Tuesday, November 28, 2006

The "What If" approach to Influence & Persuasion

Hi there,

Since I've started to write about influence and persuasion a funny thing has happened. I've started to have a radar like sense for picking up situations where people (mainly sales people I have to admit but sometimes even my girlfriend!) are using persuasive or inflencial language.

One good example was a telephone call I received the other day. I went a little something like this:-

Sales Man (I young guy, sounded like he was about 16 and was reading straight from a script): Hi is that Mr Wallace
Me: No there isn't a Mr Wallace lives here, there is a Miss Wallace (my girlfriend)
SM: Are you the home owner?
Me: Yes
SM: And your name would be? (first use of clever language.

By using the phrase "and your name would be" he isn't really asking me outright from my name he is kind of saying if "I were to ask you what your name is what would you tell me". This makes it easier for me to accept than someone simply asking - "what is your name?" Direct questions like that run the risk of me asking "who needs to know". We are also conditioned not to give out our names to strangers and also some people just don't like direct questions.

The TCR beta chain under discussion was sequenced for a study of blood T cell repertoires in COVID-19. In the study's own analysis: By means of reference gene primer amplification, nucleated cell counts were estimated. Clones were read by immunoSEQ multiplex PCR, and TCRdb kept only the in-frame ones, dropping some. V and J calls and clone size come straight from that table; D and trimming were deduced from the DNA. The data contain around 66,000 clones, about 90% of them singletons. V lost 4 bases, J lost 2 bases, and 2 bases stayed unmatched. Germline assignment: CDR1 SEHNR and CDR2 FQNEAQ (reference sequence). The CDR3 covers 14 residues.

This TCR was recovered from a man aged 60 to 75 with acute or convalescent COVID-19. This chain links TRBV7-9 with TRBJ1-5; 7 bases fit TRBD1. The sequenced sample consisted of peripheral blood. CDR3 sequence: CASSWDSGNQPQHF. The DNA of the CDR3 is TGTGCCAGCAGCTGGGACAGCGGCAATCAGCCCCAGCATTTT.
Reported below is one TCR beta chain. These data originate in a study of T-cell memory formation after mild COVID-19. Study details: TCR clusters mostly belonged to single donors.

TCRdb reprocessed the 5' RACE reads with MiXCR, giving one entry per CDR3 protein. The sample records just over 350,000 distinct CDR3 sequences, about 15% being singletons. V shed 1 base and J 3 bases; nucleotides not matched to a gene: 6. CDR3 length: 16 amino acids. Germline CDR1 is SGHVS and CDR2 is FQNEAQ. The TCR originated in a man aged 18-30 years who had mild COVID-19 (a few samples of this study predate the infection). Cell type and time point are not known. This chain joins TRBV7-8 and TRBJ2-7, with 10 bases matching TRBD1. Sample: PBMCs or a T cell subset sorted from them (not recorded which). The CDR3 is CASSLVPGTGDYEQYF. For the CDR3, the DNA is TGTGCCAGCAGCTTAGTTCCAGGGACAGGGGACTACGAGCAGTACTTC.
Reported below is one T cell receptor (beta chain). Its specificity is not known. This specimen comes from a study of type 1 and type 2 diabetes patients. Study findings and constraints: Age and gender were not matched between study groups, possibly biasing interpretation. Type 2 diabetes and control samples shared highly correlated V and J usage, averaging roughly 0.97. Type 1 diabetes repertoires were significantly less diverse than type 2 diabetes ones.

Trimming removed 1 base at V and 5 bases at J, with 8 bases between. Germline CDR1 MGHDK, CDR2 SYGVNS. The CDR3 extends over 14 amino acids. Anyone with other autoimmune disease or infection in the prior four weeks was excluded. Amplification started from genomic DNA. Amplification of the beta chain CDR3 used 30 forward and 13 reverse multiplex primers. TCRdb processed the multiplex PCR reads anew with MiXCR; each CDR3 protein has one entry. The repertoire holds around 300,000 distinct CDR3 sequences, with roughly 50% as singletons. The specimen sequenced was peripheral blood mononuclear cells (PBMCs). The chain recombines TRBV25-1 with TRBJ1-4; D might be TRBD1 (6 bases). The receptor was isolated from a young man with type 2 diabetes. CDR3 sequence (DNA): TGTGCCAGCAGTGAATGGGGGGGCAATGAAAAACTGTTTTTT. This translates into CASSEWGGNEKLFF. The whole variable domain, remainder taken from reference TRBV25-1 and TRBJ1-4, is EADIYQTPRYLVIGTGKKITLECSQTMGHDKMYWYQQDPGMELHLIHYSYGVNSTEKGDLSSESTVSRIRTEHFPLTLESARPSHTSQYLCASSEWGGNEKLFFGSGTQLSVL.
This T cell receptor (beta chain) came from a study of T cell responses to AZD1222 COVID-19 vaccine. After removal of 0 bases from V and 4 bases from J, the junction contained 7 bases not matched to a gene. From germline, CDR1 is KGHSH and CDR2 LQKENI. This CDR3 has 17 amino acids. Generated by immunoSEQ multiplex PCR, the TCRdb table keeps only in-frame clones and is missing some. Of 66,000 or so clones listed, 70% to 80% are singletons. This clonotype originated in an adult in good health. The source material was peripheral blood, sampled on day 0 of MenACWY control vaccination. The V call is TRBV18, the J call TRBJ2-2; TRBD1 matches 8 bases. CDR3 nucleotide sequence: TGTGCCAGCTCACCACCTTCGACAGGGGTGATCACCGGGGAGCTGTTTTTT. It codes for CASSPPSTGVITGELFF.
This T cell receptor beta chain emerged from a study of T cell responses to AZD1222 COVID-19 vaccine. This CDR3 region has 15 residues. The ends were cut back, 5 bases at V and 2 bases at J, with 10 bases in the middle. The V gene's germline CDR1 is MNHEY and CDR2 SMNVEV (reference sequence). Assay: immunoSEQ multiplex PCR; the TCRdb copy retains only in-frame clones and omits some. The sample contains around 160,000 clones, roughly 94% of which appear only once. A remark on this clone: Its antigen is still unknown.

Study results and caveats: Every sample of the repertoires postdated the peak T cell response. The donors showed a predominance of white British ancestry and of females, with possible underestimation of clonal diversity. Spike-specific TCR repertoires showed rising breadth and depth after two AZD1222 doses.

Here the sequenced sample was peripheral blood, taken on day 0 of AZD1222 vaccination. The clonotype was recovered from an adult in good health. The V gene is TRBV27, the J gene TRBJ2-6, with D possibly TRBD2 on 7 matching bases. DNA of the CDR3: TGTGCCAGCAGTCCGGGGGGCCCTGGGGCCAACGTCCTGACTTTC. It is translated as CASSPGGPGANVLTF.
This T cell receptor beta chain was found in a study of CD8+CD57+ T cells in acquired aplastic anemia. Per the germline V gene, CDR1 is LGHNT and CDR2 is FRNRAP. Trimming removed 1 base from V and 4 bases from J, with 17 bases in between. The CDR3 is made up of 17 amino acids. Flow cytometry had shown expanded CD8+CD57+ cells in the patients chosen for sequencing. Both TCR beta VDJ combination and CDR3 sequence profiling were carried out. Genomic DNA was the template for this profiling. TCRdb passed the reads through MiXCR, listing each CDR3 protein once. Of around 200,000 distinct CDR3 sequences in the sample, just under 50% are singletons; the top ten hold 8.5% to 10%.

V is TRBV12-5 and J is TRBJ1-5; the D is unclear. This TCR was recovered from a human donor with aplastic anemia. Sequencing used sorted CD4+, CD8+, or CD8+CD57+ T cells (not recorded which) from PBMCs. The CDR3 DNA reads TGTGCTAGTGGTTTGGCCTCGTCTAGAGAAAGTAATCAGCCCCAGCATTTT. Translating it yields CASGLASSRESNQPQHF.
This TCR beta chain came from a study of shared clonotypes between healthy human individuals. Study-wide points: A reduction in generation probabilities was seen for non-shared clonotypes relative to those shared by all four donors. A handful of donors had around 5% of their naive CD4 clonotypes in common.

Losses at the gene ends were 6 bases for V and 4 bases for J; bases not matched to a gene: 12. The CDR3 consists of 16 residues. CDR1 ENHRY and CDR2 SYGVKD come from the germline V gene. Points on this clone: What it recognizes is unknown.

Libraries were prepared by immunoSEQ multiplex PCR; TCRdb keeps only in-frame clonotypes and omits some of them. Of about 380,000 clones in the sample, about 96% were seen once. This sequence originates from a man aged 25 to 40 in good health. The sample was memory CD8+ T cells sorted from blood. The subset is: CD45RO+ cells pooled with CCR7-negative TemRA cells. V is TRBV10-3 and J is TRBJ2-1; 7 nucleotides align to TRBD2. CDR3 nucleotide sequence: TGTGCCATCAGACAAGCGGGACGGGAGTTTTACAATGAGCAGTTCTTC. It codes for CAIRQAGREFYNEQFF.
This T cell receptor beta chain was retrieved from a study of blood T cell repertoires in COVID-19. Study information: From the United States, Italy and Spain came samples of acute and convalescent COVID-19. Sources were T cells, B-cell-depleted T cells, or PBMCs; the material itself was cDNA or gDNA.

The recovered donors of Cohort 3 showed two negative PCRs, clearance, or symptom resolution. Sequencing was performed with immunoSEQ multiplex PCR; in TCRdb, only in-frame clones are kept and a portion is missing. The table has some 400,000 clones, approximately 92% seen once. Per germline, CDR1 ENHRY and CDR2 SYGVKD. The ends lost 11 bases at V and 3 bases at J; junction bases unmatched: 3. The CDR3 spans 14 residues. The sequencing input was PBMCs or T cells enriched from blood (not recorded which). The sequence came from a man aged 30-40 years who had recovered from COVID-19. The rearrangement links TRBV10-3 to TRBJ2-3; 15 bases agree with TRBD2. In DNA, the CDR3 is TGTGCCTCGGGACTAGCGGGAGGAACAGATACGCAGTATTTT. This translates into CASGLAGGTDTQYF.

Me: (playing along now to see how this unfolds): I'm Mr Davidson
SM: Hello Mr Davidson I'm calling from Company XYZ (can't remember the name of the company) to let you know that we are running a great competition in your area just now. Lucky winners win a money off voucher. To enter the competition all you need to do is answer one sort question. "If you were to win the money off voucher to redecorate one of the rooms in your house which room would it be most likely to be, the kitchen or the bedroom?"

There it was, the "If you were to..." question. This is such a powerful question because it isn't actually asking you which room you want to decorate, it's asking you a hypothetical question. This immediately lowers you barriers and allow that persuasive statement right through.

Your mind simply thinks "it's only a possibility" so there is no harm in answering. I'm not actually going to do anything. However to answer the question you must actually think about the kitchen and the bedroom and think about what you would do to it if you could redecorate it. This process makes you think about what is not quite right with the bedroom or kitchen and then you start to picture the possible improvements, the seed has been planted. All this and it is just a hypothetical question "If you were to...".

You see you mind cannot tell the difference between positive and negative statements. It's a bit like saying "Don't think of a blue kangaroo" you have to think of one, not to think of one.

Me: I guess the bedroom.
SM: Ok, thanks for your time. Someone will be in touch with you if you win, good luck Mr Davidson.

I've got a funny feeling that the my luck could be in tonight...with the voucher that is :-) I'll keep you updated...

Jason D

Total Influence and Persuasion

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